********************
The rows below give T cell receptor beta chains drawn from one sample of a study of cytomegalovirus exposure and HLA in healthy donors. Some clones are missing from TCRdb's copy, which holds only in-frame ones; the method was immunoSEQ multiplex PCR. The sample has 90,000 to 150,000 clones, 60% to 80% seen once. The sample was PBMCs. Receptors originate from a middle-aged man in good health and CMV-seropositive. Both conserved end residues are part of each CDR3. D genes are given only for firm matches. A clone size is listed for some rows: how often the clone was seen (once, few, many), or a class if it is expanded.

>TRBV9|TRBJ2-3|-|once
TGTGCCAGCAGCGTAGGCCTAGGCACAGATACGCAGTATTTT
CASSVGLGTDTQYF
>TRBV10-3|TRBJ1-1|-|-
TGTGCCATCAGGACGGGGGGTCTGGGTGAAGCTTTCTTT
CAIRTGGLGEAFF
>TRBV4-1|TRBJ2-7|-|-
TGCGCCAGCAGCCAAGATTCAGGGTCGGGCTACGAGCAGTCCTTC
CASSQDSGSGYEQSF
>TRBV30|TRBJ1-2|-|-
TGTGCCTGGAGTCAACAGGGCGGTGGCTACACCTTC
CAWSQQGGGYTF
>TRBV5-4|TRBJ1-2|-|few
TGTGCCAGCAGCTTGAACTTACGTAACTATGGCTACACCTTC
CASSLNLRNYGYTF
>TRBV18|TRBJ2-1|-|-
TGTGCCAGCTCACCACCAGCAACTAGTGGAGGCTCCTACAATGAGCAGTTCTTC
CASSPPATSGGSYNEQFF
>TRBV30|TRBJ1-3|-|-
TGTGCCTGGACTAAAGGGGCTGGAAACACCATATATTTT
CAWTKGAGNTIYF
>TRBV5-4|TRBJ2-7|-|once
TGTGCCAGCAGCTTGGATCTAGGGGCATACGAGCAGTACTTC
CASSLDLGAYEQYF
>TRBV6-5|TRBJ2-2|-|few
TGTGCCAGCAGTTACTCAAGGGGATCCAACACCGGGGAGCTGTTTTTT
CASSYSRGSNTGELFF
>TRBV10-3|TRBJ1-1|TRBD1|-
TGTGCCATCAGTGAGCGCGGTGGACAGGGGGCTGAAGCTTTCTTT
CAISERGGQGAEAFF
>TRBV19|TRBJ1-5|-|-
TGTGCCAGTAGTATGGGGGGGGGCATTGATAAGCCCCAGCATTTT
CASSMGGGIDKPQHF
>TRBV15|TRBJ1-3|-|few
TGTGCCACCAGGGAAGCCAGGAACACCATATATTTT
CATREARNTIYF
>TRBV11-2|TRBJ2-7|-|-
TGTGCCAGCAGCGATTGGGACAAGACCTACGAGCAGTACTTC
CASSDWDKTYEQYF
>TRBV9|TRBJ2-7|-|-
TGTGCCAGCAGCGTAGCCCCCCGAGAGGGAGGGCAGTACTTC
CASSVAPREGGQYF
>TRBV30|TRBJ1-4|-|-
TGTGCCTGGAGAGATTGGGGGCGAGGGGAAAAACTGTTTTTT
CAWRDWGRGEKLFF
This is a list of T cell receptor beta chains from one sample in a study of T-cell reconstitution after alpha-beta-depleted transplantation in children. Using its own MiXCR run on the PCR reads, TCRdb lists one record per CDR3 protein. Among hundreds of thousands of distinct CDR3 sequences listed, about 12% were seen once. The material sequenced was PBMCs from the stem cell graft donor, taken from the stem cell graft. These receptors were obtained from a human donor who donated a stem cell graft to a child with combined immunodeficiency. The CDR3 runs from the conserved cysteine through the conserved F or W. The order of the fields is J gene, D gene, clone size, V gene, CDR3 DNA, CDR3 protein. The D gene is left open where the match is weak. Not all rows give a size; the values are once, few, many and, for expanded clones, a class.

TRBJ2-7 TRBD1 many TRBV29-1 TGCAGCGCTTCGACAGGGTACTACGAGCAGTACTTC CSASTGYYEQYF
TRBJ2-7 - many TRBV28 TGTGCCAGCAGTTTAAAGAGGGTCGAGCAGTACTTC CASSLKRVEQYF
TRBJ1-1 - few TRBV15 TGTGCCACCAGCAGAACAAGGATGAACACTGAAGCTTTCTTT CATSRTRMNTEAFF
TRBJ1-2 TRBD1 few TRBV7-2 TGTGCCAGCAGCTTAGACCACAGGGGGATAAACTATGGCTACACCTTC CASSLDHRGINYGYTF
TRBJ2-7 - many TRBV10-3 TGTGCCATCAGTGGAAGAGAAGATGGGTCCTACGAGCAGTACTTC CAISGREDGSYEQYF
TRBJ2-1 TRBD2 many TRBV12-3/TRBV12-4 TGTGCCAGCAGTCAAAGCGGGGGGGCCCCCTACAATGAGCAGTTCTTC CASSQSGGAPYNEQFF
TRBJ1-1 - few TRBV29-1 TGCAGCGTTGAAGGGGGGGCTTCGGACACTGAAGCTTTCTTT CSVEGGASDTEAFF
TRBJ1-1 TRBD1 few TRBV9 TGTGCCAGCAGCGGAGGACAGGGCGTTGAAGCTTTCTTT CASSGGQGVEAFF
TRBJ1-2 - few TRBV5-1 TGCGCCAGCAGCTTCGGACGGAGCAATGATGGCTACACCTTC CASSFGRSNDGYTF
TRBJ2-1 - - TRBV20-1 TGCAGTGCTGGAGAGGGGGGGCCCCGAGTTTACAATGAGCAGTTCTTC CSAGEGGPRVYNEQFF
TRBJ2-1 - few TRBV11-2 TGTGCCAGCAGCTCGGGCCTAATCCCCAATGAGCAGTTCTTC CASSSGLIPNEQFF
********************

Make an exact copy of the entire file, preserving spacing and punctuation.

The rows below give T cell receptor beta chains drawn from one sample of a study of cytomegalovirus exposure and HLA in healthy donors. Some clones are missing from TCRdb's copy, which holds only in-frame ones; the method was immunoSEQ multiplex PCR. The sample has 90,000 to 150,000 clones, 60% to 80% seen once. The sample was PBMCs. Receptors originate from a middle-aged man in good health and CMV-seropositive. Both conserved end residues are part of each CDR3. D genes are given only for firm matches. A clone size is listed for some rows: how often the clone was seen (once, few, many), or a class if it is expanded.

>TRBV9|TRBJ2-3|-|once
TGTGCCAGCAGCGTAGGCCTAGGCACAGATACGCAGTATTTT
CASSVGLGTDTQYF
>TRBV10-3|TRBJ1-1|-|-
TGTGCCATCAGGACGGGGGGTCTGGGTGAAGCTTTCTTT
CAIRTGGLGEAFF
>TRBV4-1|TRBJ2-7|-|-
TGCGCCAGCAGCCAAGATTCAGGGTCGGGCTACGAGCAGTCCTTC
CASSQDSGSGYEQSF
>TRBV30|TRBJ1-2|-|-
TGTGCCTGGAGTCAACAGGGCGGTGGCTACACCTTC
CAWSQQGGGYTF
>TRBV5-4|TRBJ1-2|-|few
TGTGCCAGCAGCTTGAACTTACGTAACTATGGCTACACCTTC
CASSLNLRNYGYTF
>TRBV18|TRBJ2-1|-|-
TGTGCCAGCTCACCACCAGCAACTAGTGGAGGCTCCTACAATGAGCAGTTCTTC
CASSPPATSGGSYNEQFF
>TRBV30|TRBJ1-3|-|-
TGTGCCTGGACTAAAGGGGCTGGAAACACCATATATTTT
CAWTKGAGNTIYF
>TRBV5-4|TRBJ2-7|-|once
TGTGCCAGCAGCTTGGATCTAGGGGCATACGAGCAGTACTTC
CASSLDLGAYEQYF
>TRBV6-5|TRBJ2-2|-|few
TGTGCCAGCAGTTACTCAAGGGGATCCAACACCGGGGAGCTGTTTTTT
CASSYSRGSNTGELFF
>TRBV10-3|TRBJ1-1|TRBD1|-
TGTGCCATCAGTGAGCGCGGTGGACAGGGGGCTGAAGCTTTCTTT
CAISERGGQGAEAFF
>TRBV19|TRBJ1-5|-|-
TGTGCCAGTAGTATGGGGGGGGGCATTGATAAGCCCCAGCATTTT
CASSMGGGIDKPQHF
>TRBV15|TRBJ1-3|-|few
TGTGCCACCAGGGAAGCCAGGAACACCATATATTTT
CATREARNTIYF
>TRBV11-2|TRBJ2-7|-|-
TGTGCCAGCAGCGATTGGGACAAGACCTACGAGCAGTACTTC
CASSDWDKTYEQYF
>TRBV9|TRBJ2-7|-|-
TGTGCCAGCAGCGTAGCCCCCCGAGAGGGAGGGCAGTACTTC
CASSVAPREGGQYF
>TRBV30|TRBJ1-4|-|-
TGTGCCTGGAGAGATTGGGGGCGAGGGGAAAAACTGTTTTTT
CAWRDWGRGEKLFF
This is a list of T cell receptor beta chains from one sample in a study of T-cell reconstitution after alpha-beta-depleted transplantation in children. Using its own MiXCR run on the PCR reads, TCRdb lists one record per CDR3 protein. Among hundreds of thousands of distinct CDR3 sequences listed, about 12% were seen once. The material sequenced was PBMCs from the stem cell graft donor, taken from the stem cell graft. These receptors were obtained from a human donor who donated a stem cell graft to a child with combined immunodeficiency. The CDR3 runs from the conserved cysteine through the conserved F or W. The order of the fields is J gene, D gene, clone size, V gene, CDR3 DNA, CDR3 protein. The D gene is left open where the match is weak. Not all rows give a size; the values are once, few, many and, for expanded clones, a class.

TRBJ2-7 TRBD1 many TRBV29-1 TGCAGCGCTTCGACAGGGTACTACGAGCAGTACTTC CSASTGYYEQYF
TRBJ2-7 - many TRBV28 TGTGCCAGCAGTTTAAAGAGGGTCGAGCAGTACTTC CASSLKRVEQYF
TRBJ1-1 - few TRBV15 TGTGCCACCAGCAGAACAAGGATGAACACTGAAGCTTTCTTT CATSRTRMNTEAFF
TRBJ1-2 TRBD1 few TRBV7-2 TGTGCCAGCAGCTTAGACCACAGGGGGATAAACTATGGCTACACCTTC CASSLDHRGINYGYTF
TRBJ2-7 - many TRBV10-3 TGTGCCATCAGTGGAAGAGAAGATGGGTCCTACGAGCAGTACTTC CAISGREDGSYEQYF
TRBJ2-1 TRBD2 many TRBV12-3/TRBV12-4 TGTGCCAGCAGTCAAAGCGGGGGGGCCCCCTACAATGAGCAGTTCTTC CASSQSGGAPYNEQFF
TRBJ1-1 - few TRBV29-1 TGCAGCGTTGAAGGGGGGGCTTCGGACACTGAAGCTTTCTTT CSVEGGASDTEAFF
TRBJ1-1 TRBD1 few TRBV9 TGTGCCAGCAGCGGAGGACAGGGCGTTGAAGCTTTCTTT CASSGGQGVEAFF
TRBJ1-2 - few TRBV5-1 TGCGCCAGCAGCTTCGGACGGAGCAATGATGGCTACACCTTC CASSFGRSNDGYTF
TRBJ2-1 - - TRBV20-1 TGCAGTGCTGGAGAGGGGGGGCCCCGAGTTTACAATGAGCAGTTCTTC CSAGEGGPRVYNEQFF
TRBJ2-1 - few TRBV11-2 TGTGCCAGCAGCTCGGGCCTAATCCCCAATGAGCAGTTCTTC CASSSGLIPNEQFF